by James A. Bacon
The University of Virginia has the highest graduation rate of any public university in the country, a record it can be proud of. Some analysts contend, however, that UVa’s exception performance can be attributed to the fact that it admits a lower percentage of students from low-income families, who are at higher risk of dropping out. Others counter that UVa’s emphasis on merit-based admissions is appropriate for Virginia’s flagship university. It is too early yet to tell if recent changes in UVa admissions policies, such as dropping the requirement to submit SAT scores, will impact graduation rates.
The State Council of Higher Education for Virginia (SCHEV) publishes a breakdown of six-year graduation rates by race/ethnicity for the 2015 entering class (seen above). Though small in number, students who identified as American Indian scored a stellar 100% graduation rate. Among major groups, Asians performed the best, with a 95% graduation rate. Whites followed with a 93% rate, and Hispanics close behind with a 92% rate. By contrast, only 84% of Blacks graduated.
The lower graduation for Blacks at UVa should be a source of concern.
While the administration touts the fact that the university meets 100% of the financial aid students require, one might ask if that sum is enough. In particular, are Black students more likely than others to stress about meeting basic needs such as housing and food? Alternatively, are Black students more likely to struggle academically? Do they have a higher incidence of mental illness? Are they less likely to feel a sense of “belonging,” or on the flip side, are they more likely to feel alienated from their institution and fellow students?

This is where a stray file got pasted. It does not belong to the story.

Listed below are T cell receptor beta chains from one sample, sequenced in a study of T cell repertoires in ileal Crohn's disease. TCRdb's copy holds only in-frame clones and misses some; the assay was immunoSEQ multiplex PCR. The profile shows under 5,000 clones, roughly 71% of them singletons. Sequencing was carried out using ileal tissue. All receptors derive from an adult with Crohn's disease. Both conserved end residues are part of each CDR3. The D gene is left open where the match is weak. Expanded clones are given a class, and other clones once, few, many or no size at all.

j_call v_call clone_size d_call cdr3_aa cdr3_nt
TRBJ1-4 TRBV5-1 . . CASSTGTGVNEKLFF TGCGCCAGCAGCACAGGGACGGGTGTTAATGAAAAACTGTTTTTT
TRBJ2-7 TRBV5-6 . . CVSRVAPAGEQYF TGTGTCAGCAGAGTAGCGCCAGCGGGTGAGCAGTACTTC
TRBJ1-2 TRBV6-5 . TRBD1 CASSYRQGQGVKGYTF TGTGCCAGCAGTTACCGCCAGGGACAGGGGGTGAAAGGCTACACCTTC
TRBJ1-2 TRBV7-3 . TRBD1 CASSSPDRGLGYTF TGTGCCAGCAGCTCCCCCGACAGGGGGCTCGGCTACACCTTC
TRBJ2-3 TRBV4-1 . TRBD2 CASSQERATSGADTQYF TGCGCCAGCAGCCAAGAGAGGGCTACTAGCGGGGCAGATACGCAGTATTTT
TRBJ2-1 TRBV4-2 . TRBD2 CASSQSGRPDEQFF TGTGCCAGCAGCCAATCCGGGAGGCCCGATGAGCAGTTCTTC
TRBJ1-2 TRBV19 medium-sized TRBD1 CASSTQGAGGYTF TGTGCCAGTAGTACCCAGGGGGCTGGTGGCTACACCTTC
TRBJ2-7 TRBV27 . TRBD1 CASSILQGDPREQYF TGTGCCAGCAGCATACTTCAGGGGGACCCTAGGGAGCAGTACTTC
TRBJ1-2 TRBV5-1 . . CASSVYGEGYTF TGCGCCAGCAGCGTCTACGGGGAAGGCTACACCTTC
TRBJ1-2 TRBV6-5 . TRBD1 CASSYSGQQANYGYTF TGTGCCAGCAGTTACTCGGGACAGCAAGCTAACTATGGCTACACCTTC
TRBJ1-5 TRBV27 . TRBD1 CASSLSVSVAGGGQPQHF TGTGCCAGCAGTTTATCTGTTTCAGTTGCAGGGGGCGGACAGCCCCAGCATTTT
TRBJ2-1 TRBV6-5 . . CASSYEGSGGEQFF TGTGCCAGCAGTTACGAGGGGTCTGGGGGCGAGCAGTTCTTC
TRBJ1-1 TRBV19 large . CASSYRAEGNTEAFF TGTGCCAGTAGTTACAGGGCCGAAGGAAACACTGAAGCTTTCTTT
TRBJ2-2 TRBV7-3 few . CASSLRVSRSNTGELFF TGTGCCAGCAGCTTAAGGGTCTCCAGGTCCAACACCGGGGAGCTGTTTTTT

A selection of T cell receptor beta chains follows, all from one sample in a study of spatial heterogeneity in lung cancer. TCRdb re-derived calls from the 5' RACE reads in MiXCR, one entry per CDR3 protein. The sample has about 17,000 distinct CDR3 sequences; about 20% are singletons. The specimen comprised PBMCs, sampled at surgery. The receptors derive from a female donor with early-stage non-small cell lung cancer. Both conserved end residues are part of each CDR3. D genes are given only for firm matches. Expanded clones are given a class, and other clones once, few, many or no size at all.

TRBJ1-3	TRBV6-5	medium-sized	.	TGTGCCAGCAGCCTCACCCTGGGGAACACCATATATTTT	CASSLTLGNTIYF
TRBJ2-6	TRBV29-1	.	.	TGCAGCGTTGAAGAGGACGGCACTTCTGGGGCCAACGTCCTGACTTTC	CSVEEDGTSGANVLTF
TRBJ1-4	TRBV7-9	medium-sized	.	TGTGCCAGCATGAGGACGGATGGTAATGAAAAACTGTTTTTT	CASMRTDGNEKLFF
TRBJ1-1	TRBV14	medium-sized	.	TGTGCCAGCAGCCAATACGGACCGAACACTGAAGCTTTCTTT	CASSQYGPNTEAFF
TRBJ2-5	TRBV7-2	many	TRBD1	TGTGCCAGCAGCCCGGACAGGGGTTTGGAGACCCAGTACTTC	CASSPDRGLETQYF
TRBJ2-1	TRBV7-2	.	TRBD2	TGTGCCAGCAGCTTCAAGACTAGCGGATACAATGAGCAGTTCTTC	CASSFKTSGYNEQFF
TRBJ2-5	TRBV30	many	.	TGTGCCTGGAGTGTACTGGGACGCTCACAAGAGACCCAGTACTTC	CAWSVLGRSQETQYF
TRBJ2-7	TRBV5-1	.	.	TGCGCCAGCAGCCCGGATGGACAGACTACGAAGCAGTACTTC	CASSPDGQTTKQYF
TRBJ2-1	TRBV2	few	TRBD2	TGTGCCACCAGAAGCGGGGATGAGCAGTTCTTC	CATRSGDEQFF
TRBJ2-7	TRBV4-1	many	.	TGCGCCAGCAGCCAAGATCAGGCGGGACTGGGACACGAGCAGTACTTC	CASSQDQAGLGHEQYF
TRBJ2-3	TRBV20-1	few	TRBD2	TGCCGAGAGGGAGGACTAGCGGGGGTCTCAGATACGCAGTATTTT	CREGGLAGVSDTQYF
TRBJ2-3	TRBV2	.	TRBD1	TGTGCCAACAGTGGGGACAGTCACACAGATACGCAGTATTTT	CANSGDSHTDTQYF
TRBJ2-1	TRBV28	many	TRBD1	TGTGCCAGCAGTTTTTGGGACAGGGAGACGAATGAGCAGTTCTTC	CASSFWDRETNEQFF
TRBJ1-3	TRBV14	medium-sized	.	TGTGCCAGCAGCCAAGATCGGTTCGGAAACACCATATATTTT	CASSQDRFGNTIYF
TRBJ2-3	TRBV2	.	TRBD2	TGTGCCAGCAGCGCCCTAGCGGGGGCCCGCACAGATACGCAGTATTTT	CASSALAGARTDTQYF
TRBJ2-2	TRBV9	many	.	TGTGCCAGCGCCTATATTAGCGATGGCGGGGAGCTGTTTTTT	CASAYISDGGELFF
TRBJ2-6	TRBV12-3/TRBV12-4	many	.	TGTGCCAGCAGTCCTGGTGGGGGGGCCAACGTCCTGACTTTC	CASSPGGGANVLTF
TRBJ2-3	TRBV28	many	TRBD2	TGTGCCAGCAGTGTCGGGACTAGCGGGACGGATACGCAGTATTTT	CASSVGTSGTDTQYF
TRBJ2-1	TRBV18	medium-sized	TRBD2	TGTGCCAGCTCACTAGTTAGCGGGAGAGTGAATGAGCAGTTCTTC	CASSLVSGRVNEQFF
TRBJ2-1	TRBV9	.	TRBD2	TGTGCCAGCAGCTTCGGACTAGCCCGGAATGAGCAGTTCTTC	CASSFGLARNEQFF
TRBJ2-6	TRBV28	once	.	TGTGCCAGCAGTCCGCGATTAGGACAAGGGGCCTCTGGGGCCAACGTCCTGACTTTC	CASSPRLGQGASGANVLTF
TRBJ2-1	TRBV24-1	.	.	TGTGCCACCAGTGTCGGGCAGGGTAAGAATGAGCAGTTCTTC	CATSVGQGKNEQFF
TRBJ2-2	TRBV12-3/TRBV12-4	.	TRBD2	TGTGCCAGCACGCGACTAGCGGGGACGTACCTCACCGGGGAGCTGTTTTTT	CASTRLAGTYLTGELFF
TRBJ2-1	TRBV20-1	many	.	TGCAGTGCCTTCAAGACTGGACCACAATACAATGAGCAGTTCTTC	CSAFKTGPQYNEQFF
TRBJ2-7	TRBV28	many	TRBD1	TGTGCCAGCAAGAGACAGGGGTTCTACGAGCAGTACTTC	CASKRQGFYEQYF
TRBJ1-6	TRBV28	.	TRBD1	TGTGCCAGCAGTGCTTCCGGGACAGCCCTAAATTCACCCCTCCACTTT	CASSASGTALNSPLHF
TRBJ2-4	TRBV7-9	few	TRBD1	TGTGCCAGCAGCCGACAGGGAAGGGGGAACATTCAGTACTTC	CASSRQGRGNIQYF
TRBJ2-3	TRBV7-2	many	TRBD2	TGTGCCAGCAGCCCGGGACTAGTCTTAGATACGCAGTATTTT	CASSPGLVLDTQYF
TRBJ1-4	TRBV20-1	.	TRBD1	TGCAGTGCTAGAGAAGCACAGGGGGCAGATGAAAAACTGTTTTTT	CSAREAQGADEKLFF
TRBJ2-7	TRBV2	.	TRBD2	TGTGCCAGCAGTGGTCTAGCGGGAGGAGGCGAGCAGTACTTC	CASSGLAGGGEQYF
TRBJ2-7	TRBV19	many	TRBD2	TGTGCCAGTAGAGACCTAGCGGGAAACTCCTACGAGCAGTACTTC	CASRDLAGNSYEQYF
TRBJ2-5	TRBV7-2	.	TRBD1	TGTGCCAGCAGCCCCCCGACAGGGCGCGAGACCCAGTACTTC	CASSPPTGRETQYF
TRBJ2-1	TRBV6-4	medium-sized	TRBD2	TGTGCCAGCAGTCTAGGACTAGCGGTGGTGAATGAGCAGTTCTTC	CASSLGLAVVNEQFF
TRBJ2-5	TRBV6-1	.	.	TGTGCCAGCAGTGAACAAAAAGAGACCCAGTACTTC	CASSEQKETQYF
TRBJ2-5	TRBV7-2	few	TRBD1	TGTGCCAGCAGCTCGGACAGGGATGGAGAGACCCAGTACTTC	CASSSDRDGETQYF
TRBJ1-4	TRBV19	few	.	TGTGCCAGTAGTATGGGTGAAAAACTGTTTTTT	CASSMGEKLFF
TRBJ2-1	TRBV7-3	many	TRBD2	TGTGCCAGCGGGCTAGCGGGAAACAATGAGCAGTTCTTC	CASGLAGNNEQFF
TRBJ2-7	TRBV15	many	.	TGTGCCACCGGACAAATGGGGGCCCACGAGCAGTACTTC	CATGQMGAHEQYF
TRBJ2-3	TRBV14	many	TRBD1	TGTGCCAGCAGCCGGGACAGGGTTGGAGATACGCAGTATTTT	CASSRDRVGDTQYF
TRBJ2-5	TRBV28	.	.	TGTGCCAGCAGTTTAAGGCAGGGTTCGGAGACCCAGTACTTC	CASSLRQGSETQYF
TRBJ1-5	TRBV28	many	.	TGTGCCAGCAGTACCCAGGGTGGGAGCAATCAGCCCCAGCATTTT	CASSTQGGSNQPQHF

The SCHEV report cited in the previous post explores some of these issues but not all. That report, which was compiled with input from university administrators across Virginia’s public higher-ed system, likely reflects the thinking of UVa administrators as well — including their blind spots. For all the talk about conducting “brave,” “courageous,” and “candid” dialogues about race at UVa, some topics just aren’t talked about.
After the tragedy of the Nov. 13 triple murder, in which the alleged perpetrator, a young Black man, showed signs of alienation and mental illness, the university would be well advised to take an honest look at the special challenges Black students face at UVa.